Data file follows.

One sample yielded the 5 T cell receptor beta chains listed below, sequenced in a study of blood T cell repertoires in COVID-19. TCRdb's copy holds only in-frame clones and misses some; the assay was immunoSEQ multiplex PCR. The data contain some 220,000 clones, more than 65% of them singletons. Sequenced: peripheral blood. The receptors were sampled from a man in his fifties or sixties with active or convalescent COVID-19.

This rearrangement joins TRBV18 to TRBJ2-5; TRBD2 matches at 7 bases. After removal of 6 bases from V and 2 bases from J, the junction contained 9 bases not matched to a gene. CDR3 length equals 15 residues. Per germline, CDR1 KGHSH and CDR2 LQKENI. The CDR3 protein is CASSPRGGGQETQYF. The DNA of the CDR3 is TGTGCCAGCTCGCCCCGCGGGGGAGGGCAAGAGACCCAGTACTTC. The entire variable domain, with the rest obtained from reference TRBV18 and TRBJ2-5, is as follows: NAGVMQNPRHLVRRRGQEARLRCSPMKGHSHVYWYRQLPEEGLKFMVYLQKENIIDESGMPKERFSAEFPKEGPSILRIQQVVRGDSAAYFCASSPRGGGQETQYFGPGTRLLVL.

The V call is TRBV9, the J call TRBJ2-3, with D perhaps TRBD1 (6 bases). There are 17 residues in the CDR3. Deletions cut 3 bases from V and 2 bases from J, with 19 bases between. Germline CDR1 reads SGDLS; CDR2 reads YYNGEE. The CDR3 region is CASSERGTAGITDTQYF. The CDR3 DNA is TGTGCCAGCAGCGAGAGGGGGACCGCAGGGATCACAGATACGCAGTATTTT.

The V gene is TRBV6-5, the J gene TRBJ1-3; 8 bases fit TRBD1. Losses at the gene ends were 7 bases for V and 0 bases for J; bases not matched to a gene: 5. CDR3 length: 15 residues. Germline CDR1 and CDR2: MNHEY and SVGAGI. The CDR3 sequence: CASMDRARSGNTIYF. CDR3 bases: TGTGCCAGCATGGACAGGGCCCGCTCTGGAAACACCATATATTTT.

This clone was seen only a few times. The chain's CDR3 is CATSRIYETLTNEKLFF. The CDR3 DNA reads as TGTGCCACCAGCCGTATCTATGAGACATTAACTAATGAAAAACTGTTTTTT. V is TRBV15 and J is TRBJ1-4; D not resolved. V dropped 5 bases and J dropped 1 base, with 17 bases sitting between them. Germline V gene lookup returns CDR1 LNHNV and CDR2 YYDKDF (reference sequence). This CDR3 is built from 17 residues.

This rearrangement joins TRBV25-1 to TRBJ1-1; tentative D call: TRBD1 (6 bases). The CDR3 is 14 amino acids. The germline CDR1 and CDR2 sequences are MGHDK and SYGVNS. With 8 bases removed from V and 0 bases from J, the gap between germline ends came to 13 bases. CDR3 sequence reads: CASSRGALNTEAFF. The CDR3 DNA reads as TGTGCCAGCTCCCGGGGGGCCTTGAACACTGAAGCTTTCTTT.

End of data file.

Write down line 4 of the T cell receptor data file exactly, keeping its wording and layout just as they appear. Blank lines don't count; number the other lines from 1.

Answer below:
The V gene is TRBV6-5, the J gene TRBJ1-3; 8 bases fit TRBD1. Losses at the gene ends were 7 bases for V and 0 bases for J; bases not matched to a gene: 5. CDR3 length: 15 residues. Germline CDR1 and CDR2: MNHEY and SVGAGI. The CDR3 sequence: CASMDRARSGNTIYF. CDR3 bases: TGTGCCAGCATGGACAGGGCCCGCTCTGGAAACACCATATATTTT.